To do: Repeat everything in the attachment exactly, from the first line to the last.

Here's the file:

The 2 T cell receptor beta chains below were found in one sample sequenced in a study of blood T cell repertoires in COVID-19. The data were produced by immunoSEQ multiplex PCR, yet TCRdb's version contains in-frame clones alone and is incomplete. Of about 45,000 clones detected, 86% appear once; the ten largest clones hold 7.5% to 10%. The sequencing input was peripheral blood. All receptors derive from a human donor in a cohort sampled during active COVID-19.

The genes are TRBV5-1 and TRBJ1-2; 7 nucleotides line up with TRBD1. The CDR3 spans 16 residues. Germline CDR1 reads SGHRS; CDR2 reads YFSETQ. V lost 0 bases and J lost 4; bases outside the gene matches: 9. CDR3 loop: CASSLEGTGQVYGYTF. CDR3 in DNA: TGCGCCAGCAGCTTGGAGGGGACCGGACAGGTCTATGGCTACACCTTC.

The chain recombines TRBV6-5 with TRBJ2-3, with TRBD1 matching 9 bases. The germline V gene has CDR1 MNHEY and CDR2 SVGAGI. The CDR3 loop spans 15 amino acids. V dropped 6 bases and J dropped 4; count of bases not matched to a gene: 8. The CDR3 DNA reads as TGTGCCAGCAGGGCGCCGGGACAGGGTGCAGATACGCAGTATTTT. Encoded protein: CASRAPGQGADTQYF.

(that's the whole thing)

The 2 T cell receptor beta chains below were found in one sample sequenced in a study of blood T cell repertoires in COVID-19. The data were produced by immunoSEQ multiplex PCR, yet TCRdb's version contains in-frame clones alone and is incomplete. Of about 45,000 clones detected, 86% appear once; the ten largest clones hold 7.5% to 10%. The sequencing input was peripheral blood. All receptors derive from a human donor in a cohort sampled during active COVID-19.

The genes are TRBV5-1 and TRBJ1-2; 7 nucleotides line up with TRBD1. The CDR3 spans 16 residues. Germline CDR1 reads SGHRS; CDR2 reads YFSETQ. V lost 0 bases and J lost 4; bases outside the gene matches: 9. CDR3 loop: CASSLEGTGQVYGYTF. CDR3 in DNA: TGCGCCAGCAGCTTGGAGGGGACCGGACAGGTCTATGGCTACACCTTC.

The chain recombines TRBV6-5 with TRBJ2-3, with TRBD1 matching 9 bases. The germline V gene has CDR1 MNHEY and CDR2 SVGAGI. The CDR3 loop spans 15 amino acids. V dropped 6 bases and J dropped 4; count of bases not matched to a gene: 8. The CDR3 DNA reads as TGTGCCAGCAGGGCGCCGGGACAGGGTGCAGATACGCAGTATTTT. Encoded protein: CASRAPGQGADTQYF.